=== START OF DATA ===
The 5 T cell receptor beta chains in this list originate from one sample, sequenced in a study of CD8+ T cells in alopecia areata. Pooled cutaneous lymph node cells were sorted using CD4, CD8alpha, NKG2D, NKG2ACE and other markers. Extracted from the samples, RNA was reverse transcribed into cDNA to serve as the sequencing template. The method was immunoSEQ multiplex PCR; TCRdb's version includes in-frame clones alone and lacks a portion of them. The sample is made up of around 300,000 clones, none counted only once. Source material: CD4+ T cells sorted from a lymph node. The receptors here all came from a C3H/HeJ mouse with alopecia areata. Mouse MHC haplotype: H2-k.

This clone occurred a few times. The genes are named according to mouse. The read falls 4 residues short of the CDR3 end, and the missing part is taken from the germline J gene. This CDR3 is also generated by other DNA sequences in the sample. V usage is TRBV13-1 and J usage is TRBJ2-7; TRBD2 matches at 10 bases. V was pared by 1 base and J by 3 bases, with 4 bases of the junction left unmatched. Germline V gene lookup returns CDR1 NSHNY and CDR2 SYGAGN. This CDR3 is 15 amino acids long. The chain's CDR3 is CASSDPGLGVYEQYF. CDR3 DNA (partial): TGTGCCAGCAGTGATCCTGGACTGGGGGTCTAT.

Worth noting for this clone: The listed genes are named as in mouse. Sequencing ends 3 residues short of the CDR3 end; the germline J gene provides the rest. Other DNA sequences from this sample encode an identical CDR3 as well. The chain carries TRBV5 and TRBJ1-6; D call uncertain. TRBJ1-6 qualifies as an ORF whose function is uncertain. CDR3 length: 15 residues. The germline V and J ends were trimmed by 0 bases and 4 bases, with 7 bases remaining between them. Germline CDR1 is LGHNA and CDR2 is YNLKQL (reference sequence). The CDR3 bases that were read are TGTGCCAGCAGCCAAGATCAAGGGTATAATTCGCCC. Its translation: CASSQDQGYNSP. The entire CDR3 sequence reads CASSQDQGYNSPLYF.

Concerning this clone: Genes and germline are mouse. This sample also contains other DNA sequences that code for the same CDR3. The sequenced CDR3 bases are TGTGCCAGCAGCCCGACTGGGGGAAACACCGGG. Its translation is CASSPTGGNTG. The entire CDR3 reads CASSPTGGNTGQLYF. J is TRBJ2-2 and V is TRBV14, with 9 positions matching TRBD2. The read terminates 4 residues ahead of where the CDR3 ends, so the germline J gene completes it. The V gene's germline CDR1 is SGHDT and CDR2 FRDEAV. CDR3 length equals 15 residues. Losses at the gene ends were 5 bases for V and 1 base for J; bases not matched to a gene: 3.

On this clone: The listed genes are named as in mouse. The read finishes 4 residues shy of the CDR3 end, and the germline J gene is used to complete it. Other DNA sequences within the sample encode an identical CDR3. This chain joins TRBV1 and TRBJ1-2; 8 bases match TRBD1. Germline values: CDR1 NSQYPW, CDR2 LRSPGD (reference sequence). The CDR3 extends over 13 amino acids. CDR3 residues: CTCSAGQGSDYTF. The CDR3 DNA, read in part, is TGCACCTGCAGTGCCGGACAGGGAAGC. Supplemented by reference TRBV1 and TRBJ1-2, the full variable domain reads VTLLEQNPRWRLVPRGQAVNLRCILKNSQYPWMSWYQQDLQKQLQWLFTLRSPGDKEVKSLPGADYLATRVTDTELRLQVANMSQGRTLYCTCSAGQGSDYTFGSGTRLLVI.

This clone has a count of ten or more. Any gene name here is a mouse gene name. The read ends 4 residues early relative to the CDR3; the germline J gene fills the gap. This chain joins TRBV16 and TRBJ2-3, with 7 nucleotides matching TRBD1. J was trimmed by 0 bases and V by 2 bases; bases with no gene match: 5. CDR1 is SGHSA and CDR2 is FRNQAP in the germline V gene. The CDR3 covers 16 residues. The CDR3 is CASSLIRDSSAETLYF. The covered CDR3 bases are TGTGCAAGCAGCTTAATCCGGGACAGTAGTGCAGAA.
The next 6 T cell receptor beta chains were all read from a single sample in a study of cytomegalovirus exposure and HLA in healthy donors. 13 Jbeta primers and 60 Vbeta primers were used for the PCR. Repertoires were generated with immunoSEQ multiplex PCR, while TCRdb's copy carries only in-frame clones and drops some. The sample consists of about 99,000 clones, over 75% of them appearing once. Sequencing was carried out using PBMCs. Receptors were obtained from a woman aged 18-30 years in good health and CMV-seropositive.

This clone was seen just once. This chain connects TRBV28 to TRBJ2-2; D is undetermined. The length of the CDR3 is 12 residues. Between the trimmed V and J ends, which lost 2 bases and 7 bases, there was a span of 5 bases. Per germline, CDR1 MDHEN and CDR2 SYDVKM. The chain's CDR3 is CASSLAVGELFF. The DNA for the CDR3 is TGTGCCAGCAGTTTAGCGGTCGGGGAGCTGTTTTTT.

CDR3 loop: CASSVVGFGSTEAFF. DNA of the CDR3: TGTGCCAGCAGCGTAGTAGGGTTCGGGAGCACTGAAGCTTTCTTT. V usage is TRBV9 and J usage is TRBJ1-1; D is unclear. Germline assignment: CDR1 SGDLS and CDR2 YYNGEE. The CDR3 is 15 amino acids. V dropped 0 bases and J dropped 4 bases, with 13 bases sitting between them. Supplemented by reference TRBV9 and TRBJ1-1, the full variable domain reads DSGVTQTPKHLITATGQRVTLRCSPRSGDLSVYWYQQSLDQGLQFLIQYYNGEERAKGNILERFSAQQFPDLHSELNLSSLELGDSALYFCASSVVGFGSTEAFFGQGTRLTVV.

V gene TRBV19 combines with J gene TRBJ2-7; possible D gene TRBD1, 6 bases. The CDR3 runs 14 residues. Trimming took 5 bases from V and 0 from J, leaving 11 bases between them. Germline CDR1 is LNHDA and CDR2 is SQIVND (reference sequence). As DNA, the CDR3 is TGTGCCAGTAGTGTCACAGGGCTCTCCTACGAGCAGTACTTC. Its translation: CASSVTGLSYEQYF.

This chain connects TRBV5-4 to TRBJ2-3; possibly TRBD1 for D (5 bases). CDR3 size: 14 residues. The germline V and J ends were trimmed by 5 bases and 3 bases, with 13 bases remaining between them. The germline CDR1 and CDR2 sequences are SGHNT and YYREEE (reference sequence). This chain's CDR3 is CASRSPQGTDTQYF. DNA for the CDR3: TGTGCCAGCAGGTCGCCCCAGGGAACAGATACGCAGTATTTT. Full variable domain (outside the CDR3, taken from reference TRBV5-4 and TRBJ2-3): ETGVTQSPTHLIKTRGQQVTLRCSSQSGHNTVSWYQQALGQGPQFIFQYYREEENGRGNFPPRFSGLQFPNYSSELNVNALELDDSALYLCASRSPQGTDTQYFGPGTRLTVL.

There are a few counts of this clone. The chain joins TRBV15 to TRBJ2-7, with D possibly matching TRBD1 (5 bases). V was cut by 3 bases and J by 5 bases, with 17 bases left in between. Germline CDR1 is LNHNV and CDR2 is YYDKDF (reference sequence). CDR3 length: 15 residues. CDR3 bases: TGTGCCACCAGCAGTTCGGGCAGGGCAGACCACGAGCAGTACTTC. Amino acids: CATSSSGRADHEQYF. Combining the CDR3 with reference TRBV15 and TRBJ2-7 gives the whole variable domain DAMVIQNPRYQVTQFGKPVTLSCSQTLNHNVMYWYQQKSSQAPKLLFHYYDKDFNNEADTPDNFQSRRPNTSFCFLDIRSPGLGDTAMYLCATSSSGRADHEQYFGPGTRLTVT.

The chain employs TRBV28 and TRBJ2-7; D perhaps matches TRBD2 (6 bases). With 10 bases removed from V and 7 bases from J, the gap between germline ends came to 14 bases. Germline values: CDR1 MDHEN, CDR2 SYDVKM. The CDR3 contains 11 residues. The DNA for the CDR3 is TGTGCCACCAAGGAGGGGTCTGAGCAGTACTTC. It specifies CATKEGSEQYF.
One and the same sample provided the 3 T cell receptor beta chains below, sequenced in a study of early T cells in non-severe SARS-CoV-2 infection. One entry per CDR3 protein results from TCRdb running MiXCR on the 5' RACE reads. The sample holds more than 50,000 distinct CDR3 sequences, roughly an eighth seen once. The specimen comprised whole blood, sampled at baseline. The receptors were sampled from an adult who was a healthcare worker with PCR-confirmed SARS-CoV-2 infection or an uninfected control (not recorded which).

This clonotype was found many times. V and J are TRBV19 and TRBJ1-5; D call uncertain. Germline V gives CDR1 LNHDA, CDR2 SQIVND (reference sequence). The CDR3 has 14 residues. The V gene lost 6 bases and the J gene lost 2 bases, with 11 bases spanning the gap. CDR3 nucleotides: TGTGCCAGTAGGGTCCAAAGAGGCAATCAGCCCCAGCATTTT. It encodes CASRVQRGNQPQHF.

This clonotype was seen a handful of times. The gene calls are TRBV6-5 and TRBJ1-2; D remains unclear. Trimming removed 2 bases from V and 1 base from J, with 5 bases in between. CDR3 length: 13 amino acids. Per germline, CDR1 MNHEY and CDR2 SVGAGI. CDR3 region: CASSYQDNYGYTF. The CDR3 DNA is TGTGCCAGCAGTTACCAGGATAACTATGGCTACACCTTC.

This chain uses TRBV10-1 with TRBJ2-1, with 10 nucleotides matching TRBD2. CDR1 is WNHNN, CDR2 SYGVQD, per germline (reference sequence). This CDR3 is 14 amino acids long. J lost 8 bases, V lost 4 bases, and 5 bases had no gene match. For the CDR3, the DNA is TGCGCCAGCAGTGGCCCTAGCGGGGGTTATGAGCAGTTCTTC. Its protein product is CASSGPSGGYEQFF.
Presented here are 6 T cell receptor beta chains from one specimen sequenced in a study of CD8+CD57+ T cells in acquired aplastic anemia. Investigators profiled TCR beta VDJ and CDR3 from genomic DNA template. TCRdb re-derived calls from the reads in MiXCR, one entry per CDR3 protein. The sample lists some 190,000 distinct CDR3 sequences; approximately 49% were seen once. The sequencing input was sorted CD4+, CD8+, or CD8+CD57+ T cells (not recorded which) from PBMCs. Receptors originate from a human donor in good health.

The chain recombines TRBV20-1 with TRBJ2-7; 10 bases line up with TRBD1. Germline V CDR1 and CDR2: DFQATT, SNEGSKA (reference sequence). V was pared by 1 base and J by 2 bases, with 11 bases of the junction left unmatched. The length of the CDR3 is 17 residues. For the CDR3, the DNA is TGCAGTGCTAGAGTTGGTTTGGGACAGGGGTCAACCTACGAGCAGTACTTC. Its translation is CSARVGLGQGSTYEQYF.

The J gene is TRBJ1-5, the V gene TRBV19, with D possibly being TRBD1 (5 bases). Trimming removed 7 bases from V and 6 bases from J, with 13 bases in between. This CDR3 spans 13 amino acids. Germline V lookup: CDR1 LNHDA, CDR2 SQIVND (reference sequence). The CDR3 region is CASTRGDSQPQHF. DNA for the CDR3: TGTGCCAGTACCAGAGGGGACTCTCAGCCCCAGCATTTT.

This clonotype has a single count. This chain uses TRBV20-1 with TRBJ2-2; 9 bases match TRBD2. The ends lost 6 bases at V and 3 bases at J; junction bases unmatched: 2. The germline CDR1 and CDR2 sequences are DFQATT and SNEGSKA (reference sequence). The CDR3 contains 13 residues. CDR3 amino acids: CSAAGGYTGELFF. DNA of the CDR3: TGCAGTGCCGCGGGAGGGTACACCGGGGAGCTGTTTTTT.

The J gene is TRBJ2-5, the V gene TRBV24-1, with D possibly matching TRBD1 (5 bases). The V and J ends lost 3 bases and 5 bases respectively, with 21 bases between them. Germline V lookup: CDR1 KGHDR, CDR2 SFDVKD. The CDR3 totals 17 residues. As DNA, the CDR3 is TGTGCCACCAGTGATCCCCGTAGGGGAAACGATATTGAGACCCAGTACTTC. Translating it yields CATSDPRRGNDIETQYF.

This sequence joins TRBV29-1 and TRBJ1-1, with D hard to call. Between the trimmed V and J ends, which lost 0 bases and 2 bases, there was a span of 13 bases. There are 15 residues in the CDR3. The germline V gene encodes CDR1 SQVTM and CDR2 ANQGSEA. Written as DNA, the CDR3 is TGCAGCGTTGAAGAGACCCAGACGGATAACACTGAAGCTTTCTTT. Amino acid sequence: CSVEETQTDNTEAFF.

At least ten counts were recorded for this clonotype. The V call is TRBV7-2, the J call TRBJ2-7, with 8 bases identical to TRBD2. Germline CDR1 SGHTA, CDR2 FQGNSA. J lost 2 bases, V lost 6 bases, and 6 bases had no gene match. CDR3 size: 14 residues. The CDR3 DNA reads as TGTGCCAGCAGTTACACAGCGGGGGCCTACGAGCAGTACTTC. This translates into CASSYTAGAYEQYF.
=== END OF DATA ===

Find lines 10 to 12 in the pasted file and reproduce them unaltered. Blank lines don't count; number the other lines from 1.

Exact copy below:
V gene TRBV19 combines with J gene TRBJ2-7; possible D gene TRBD1, 6 bases. The CDR3 runs 14 residues. Trimming took 5 bases from V and 0 from J, leaving 11 bases between them. Germline CDR1 is LNHDA and CDR2 is SQIVND (reference sequence). As DNA, the CDR3 is TGTGCCAGTAGTGTCACAGGGCTCTCCTACGAGCAGTACTTC. Its translation: CASSVTGLSYEQYF.

This chain connects TRBV5-4 to TRBJ2-3; possibly TRBD1 for D (5 bases). CDR3 size: 14 residues. The germline V and J ends were trimmed by 5 bases and 3 bases, with 13 bases remaining between them. The germline CDR1 and CDR2 sequences are SGHNT and YYREEE (reference sequence). This chain's CDR3 is CASRSPQGTDTQYF. DNA for the CDR3: TGTGCCAGCAGGTCGCCCCAGGGAACAGATACGCAGTATTTT. Full variable domain (outside the CDR3, taken from reference TRBV5-4 and TRBJ2-3): ETGVTQSPTHLIKTRGQQVTLRCSSQSGHNTVSWYQQALGQGPQFIFQYYREEENGRGNFPPRFSGLQFPNYSSELNVNALELDDSALYLCASRSPQGTDTQYFGPGTRLTVL.

There are a few counts of this clone. The chain joins TRBV15 to TRBJ2-7, with D possibly matching TRBD1 (5 bases). V was cut by 3 bases and J by 5 bases, with 17 bases left in between. Germline CDR1 is LNHNV and CDR2 is YYDKDF (reference sequence). CDR3 length: 15 residues. CDR3 bases: TGTGCCACCAGCAGTTCGGGCAGGGCAGACCACGAGCAGTACTTC. Amino acids: CATSSSGRADHEQYF. Combining the CDR3 with reference TRBV15 and TRBJ2-7 gives the whole variable domain DAMVIQNPRYQVTQFGKPVTLSCSQTLNHNVMYWYQQKSSQAPKLLFHYYDKDFNNEADTPDNFQSRRPNTSFCFLDIRSPGLGDTAMYLCATSSSGRADHEQYFGPGTRLTVT.